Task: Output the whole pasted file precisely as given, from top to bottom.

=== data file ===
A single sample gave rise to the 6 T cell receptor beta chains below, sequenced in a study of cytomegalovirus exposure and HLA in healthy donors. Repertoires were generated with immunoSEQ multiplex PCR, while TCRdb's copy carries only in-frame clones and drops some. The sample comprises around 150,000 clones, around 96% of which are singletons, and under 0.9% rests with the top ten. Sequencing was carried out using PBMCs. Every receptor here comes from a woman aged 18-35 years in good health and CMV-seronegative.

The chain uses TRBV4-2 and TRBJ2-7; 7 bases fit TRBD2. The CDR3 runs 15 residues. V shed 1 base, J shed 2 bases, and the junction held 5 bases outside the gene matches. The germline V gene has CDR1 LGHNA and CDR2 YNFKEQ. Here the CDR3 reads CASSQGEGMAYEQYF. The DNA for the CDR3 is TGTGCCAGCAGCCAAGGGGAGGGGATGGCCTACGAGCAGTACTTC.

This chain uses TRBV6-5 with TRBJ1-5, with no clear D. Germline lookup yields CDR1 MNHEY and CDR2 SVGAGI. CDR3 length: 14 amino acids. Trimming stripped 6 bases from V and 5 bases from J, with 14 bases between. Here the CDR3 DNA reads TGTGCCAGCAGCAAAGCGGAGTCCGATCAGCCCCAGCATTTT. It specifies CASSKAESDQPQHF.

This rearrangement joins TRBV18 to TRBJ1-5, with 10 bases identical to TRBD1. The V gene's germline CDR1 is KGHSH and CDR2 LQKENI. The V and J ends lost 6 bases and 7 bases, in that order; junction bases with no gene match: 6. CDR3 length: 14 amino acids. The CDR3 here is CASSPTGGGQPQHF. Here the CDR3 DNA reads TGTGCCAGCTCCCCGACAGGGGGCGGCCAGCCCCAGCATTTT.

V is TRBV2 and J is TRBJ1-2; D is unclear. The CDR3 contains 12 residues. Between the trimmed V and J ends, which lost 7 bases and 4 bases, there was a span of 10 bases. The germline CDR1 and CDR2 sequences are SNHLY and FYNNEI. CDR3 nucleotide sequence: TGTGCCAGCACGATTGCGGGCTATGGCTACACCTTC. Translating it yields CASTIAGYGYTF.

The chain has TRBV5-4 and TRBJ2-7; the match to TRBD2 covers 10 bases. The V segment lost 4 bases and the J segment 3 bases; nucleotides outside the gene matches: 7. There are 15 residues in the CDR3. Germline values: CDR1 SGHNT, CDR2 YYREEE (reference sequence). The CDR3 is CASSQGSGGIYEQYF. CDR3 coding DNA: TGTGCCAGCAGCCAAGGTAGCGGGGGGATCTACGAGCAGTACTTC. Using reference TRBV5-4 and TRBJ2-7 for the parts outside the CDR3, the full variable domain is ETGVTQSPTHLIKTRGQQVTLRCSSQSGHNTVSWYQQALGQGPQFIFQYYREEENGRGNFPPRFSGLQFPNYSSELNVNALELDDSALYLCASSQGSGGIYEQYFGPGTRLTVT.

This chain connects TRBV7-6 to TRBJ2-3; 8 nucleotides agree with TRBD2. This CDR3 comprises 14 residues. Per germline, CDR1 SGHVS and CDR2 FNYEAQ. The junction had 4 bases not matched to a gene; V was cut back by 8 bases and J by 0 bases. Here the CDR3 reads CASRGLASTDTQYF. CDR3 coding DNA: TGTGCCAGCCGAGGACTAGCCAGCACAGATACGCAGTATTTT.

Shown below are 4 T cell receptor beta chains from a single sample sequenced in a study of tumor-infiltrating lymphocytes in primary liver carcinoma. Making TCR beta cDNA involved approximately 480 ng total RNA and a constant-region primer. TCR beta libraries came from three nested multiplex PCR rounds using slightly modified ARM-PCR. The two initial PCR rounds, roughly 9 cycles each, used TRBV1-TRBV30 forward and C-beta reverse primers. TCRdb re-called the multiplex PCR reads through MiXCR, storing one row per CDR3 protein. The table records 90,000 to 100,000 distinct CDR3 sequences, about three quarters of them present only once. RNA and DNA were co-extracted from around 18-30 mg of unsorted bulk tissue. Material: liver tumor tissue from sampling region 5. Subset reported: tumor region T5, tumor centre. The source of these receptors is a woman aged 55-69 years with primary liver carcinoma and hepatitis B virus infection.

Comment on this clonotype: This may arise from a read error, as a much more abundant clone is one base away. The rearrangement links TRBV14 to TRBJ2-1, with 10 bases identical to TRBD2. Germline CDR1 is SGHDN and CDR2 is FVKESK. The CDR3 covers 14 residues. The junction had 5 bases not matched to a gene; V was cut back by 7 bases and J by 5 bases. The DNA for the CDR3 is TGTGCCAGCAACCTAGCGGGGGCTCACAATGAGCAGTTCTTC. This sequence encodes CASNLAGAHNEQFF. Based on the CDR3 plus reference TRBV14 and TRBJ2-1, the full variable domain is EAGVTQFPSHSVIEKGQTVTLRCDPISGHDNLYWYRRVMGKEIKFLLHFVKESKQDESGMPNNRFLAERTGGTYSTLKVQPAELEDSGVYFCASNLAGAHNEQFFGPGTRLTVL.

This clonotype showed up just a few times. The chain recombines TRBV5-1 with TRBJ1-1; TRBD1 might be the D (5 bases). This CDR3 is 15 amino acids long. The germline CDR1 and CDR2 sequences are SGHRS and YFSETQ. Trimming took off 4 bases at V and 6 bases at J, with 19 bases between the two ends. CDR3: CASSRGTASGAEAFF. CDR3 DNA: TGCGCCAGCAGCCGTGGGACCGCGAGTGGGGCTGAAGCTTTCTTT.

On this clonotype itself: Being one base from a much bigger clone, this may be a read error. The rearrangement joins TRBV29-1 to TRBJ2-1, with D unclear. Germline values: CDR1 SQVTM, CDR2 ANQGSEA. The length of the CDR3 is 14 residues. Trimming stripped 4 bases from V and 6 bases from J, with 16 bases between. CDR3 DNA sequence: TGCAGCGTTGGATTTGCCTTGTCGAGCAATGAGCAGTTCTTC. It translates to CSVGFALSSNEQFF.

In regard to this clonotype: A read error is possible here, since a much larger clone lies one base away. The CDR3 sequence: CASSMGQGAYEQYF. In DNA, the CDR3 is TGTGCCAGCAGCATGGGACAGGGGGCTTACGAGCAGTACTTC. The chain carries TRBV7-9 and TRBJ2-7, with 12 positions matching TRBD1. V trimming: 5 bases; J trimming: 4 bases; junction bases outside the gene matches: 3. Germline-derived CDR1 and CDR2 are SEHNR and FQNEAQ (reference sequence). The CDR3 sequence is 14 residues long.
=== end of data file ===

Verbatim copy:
A single sample gave rise to the 6 T cell receptor beta chains below, sequenced in a study of cytomegalovirus exposure and HLA in healthy donors. Repertoires were generated with immunoSEQ multiplex PCR, while TCRdb's copy carries only in-frame clones and drops some. The sample comprises around 150,000 clones, around 96% of which are singletons, and under 0.9% rests with the top ten. Sequencing was carried out using PBMCs. Every receptor here comes from a woman aged 18-35 years in good health and CMV-seronegative.

The chain uses TRBV4-2 and TRBJ2-7; 7 bases fit TRBD2. The CDR3 runs 15 residues. V shed 1 base, J shed 2 bases, and the junction held 5 bases outside the gene matches. The germline V gene has CDR1 LGHNA and CDR2 YNFKEQ. Here the CDR3 reads CASSQGEGMAYEQYF. The DNA for the CDR3 is TGTGCCAGCAGCCAAGGGGAGGGGATGGCCTACGAGCAGTACTTC.

This chain uses TRBV6-5 with TRBJ1-5, with no clear D. Germline lookup yields CDR1 MNHEY and CDR2 SVGAGI. CDR3 length: 14 amino acids. Trimming stripped 6 bases from V and 5 bases from J, with 14 bases between. Here the CDR3 DNA reads TGTGCCAGCAGCAAAGCGGAGTCCGATCAGCCCCAGCATTTT. It specifies CASSKAESDQPQHF.

This rearrangement joins TRBV18 to TRBJ1-5, with 10 bases identical to TRBD1. The V gene's germline CDR1 is KGHSH and CDR2 LQKENI. The V and J ends lost 6 bases and 7 bases, in that order; junction bases with no gene match: 6. CDR3 length: 14 amino acids. The CDR3 here is CASSPTGGGQPQHF. Here the CDR3 DNA reads TGTGCCAGCTCCCCGACAGGGGGCGGCCAGCCCCAGCATTTT.

V is TRBV2 and J is TRBJ1-2; D is unclear. The CDR3 contains 12 residues. Between the trimmed V and J ends, which lost 7 bases and 4 bases, there was a span of 10 bases. The germline CDR1 and CDR2 sequences are SNHLY and FYNNEI. CDR3 nucleotide sequence: TGTGCCAGCACGATTGCGGGCTATGGCTACACCTTC. Translating it yields CASTIAGYGYTF.

The chain has TRBV5-4 and TRBJ2-7; the match to TRBD2 covers 10 bases. The V segment lost 4 bases and the J segment 3 bases; nucleotides outside the gene matches: 7. There are 15 residues in the CDR3. Germline values: CDR1 SGHNT, CDR2 YYREEE (reference sequence). The CDR3 is CASSQGSGGIYEQYF. CDR3 coding DNA: TGTGCCAGCAGCCAAGGTAGCGGGGGGATCTACGAGCAGTACTTC. Using reference TRBV5-4 and TRBJ2-7 for the parts outside the CDR3, the full variable domain is ETGVTQSPTHLIKTRGQQVTLRCSSQSGHNTVSWYQQALGQGPQFIFQYYREEENGRGNFPPRFSGLQFPNYSSELNVNALELDDSALYLCASSQGSGGIYEQYFGPGTRLTVT.

This chain connects TRBV7-6 to TRBJ2-3; 8 nucleotides agree with TRBD2. This CDR3 comprises 14 residues. Per germline, CDR1 SGHVS and CDR2 FNYEAQ. The junction had 4 bases not matched to a gene; V was cut back by 8 bases and J by 0 bases. Here the CDR3 reads CASRGLASTDTQYF. CDR3 coding DNA: TGTGCCAGCCGAGGACTAGCCAGCACAGATACGCAGTATTTT.

Shown below are 4 T cell receptor beta chains from a single sample sequenced in a study of tumor-infiltrating lymphocytes in primary liver carcinoma. Making TCR beta cDNA involved approximately 480 ng total RNA and a constant-region primer. TCR beta libraries came from three nested multiplex PCR rounds using slightly modified ARM-PCR. The two initial PCR rounds, roughly 9 cycles each, used TRBV1-TRBV30 forward and C-beta reverse primers. TCRdb re-called the multiplex PCR reads through MiXCR, storing one row per CDR3 protein. The table records 90,000 to 100,000 distinct CDR3 sequences, about three quarters of them present only once. RNA and DNA were co-extracted from around 18-30 mg of unsorted bulk tissue. Material: liver tumor tissue from sampling region 5. Subset reported: tumor region T5, tumor centre. The source of these receptors is a woman aged 55-69 years with primary liver carcinoma and hepatitis B virus infection.

Comment on this clonotype: This may arise from a read error, as a much more abundant clone is one base away. The rearrangement links TRBV14 to TRBJ2-1, with 10 bases identical to TRBD2. Germline CDR1 is SGHDN and CDR2 is FVKESK. The CDR3 covers 14 residues. The junction had 5 bases not matched to a gene; V was cut back by 7 bases and J by 5 bases. The DNA for the CDR3 is TGTGCCAGCAACCTAGCGGGGGCTCACAATGAGCAGTTCTTC. This sequence encodes CASNLAGAHNEQFF. Based on the CDR3 plus reference TRBV14 and TRBJ2-1, the full variable domain is EAGVTQFPSHSVIEKGQTVTLRCDPISGHDNLYWYRRVMGKEIKFLLHFVKESKQDESGMPNNRFLAERTGGTYSTLKVQPAELEDSGVYFCASNLAGAHNEQFFGPGTRLTVL.

This clonotype showed up just a few times. The chain recombines TRBV5-1 with TRBJ1-1; TRBD1 might be the D (5 bases). This CDR3 is 15 amino acids long. The germline CDR1 and CDR2 sequences are SGHRS and YFSETQ. Trimming took off 4 bases at V and 6 bases at J, with 19 bases between the two ends. CDR3: CASSRGTASGAEAFF. CDR3 DNA: TGCGCCAGCAGCCGTGGGACCGCGAGTGGGGCTGAAGCTTTCTTT.

On this clonotype itself: Being one base from a much bigger clone, this may be a read error. The rearrangement joins TRBV29-1 to TRBJ2-1, with D unclear. Germline values: CDR1 SQVTM, CDR2 ANQGSEA. The length of the CDR3 is 14 residues. Trimming stripped 4 bases from V and 6 bases from J, with 16 bases between. CDR3 DNA sequence: TGCAGCGTTGGATTTGCCTTGTCGAGCAATGAGCAGTTCTTC. It translates to CSVGFALSSNEQFF.

In regard to this clonotype: A read error is possible here, since a much larger clone lies one base away. The CDR3 sequence: CASSMGQGAYEQYF. In DNA, the CDR3 is TGTGCCAGCAGCATGGGACAGGGGGCTTACGAGCAGTACTTC. The chain carries TRBV7-9 and TRBJ2-7, with 12 positions matching TRBD1. V trimming: 5 bases; J trimming: 4 bases; junction bases outside the gene matches: 3. Germline-derived CDR1 and CDR2 are SEHNR and FQNEAQ (reference sequence). The CDR3 sequence is 14 residues long.